Smallpox immunization may confer protection against HIV, say researchers who suggest that the end of smallpox vaccination in the mid-20th century may have caused the rapid contemporary spread of HIV. The new theory, published in BMC Immunology, notes that vaccinia immunization, as given to prevent the spread of smallpox, produces a five-fold reduction in HIV replication in the laboratory.
In the study, Raymond Weinstein, a scientist at George Mason University in Virginia, together with a team of researchers from George Washington University and UCLA, looked at the ability of white blood cells taken from people recently immunized with vaccinia to support HIV replication compared to unvaccinated controls.
Smallpox immunization was gradually withdrawn from the 1950s following the worldwide eradication of the disease, and HIV has been spreading exponentially since approximately the same time period. Weinstein proposes that vaccination may confer protection against HIV by producing long term alterations in the immune system, possibly including the expression of a certain receptor, CCR5, on the surface of a person’s white blood cells which is exploited by both viruses.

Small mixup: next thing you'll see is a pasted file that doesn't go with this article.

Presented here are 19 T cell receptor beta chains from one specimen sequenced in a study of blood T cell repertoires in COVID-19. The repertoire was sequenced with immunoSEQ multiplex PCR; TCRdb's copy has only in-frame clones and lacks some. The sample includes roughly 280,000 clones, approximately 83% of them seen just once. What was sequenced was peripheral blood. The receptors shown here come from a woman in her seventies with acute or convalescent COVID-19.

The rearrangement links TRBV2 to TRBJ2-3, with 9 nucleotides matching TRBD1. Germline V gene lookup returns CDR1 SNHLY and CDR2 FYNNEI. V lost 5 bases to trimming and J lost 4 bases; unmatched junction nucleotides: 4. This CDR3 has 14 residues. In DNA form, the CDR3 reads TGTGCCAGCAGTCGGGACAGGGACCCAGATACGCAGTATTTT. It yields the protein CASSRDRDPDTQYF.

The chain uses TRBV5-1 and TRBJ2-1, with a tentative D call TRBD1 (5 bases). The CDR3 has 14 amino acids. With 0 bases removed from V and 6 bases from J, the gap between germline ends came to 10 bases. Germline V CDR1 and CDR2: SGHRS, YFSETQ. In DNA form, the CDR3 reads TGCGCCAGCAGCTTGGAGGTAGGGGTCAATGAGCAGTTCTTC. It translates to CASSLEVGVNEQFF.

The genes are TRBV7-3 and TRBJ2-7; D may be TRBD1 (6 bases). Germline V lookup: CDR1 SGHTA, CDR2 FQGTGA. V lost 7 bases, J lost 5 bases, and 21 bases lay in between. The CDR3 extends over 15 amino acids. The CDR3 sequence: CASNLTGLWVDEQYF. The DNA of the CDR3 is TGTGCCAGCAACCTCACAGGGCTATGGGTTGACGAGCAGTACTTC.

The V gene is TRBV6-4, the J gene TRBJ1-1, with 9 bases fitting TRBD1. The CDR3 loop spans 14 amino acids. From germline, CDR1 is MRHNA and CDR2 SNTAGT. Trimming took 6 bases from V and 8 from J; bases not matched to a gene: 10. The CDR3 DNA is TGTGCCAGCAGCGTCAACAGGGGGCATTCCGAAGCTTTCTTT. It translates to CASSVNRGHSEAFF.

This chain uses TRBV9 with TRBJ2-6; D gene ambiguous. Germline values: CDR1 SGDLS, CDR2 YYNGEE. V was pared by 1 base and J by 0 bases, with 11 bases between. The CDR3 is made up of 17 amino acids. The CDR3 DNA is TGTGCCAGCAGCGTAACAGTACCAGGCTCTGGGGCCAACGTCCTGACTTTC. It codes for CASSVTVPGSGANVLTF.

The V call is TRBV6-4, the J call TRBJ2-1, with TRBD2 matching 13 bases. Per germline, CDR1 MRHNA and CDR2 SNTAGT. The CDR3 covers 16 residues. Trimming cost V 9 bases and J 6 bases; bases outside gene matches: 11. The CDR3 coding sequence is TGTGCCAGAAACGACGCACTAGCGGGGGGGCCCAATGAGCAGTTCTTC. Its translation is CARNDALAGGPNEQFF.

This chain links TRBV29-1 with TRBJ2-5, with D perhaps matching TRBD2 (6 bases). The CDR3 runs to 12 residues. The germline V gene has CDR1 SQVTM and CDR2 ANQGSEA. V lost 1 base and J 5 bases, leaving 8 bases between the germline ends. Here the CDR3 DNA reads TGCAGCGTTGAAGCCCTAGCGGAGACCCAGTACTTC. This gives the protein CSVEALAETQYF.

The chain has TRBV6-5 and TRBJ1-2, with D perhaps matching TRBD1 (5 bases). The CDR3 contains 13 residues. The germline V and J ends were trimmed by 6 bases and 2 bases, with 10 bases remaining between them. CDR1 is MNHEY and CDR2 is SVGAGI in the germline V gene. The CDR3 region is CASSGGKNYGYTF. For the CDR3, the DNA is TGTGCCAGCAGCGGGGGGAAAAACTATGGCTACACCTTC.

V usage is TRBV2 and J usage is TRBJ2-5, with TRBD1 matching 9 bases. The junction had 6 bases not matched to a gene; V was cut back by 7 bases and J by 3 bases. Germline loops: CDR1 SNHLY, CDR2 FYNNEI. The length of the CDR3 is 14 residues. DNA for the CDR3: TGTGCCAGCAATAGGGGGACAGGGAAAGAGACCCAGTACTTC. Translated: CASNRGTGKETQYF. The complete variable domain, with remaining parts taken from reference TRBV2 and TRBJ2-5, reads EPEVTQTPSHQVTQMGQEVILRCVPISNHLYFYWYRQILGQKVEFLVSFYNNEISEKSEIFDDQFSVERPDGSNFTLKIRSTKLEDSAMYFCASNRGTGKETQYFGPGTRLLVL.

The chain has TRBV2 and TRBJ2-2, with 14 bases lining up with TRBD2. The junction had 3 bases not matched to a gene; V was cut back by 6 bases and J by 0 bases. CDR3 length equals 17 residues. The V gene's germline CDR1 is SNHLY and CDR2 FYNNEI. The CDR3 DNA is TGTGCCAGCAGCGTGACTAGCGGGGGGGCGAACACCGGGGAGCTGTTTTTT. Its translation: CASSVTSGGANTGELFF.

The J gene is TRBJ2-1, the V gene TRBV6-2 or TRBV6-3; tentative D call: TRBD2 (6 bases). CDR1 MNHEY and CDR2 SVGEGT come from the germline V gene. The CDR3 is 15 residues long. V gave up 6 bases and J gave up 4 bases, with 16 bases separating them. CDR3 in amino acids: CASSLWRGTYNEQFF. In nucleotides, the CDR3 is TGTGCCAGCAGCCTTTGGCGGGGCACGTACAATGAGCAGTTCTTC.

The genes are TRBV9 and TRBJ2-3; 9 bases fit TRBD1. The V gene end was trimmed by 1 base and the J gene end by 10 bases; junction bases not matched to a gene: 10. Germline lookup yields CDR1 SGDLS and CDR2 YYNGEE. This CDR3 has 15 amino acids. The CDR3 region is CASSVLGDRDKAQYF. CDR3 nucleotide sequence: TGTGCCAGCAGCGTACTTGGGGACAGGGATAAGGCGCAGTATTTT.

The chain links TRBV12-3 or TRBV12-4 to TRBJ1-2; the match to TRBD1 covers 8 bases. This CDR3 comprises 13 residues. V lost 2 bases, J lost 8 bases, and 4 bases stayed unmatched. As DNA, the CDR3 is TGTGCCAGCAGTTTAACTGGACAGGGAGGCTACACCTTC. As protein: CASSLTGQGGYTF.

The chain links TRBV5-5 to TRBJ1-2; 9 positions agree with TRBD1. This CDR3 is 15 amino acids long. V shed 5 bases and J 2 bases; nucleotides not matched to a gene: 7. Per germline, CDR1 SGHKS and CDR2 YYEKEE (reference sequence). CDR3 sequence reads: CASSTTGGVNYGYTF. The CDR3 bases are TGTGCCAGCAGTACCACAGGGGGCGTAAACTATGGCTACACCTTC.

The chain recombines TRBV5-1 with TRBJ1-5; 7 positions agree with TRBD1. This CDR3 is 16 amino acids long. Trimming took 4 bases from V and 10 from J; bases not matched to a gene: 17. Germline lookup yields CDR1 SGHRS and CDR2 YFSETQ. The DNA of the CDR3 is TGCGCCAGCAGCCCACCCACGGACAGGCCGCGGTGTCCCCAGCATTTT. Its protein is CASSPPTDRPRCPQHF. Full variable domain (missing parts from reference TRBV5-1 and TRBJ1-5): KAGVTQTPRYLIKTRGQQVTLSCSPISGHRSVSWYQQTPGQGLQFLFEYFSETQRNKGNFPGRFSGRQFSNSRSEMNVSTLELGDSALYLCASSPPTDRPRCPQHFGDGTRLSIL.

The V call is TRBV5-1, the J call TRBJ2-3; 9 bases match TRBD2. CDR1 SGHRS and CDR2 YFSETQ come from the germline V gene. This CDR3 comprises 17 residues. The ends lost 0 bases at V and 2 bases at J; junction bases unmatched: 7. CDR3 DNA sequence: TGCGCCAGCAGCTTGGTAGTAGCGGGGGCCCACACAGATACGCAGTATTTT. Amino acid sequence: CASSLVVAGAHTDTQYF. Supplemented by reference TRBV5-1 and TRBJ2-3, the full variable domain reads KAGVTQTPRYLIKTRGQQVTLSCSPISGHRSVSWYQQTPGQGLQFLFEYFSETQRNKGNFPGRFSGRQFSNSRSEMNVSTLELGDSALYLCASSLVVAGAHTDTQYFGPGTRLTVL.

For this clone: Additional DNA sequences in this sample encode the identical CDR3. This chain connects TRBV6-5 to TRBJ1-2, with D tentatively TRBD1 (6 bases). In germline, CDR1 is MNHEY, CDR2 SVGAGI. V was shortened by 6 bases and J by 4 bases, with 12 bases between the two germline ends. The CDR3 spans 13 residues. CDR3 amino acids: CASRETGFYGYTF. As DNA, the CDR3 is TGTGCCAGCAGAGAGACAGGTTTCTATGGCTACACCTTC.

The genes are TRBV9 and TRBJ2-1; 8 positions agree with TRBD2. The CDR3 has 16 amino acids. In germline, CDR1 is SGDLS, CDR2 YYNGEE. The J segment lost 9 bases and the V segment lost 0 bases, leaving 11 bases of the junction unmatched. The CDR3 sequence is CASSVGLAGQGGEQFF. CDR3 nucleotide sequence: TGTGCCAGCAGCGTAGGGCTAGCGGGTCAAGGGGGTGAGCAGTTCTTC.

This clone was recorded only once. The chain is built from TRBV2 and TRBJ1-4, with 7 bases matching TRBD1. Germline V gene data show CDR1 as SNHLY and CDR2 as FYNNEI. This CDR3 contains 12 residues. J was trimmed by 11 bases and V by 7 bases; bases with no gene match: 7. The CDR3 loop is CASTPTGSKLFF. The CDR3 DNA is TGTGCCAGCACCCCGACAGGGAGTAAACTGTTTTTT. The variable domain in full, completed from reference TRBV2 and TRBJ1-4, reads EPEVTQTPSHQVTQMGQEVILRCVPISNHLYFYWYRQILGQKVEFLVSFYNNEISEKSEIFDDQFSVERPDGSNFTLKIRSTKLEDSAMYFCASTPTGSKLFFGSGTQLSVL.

“While these results are very interesting and hopefully may lead to a new weapon against the HIV pandemic, they are very preliminary and it is far too soon to recommend the general use of vaccinia immunization for fighting HIV,” cautioned Weinstein.
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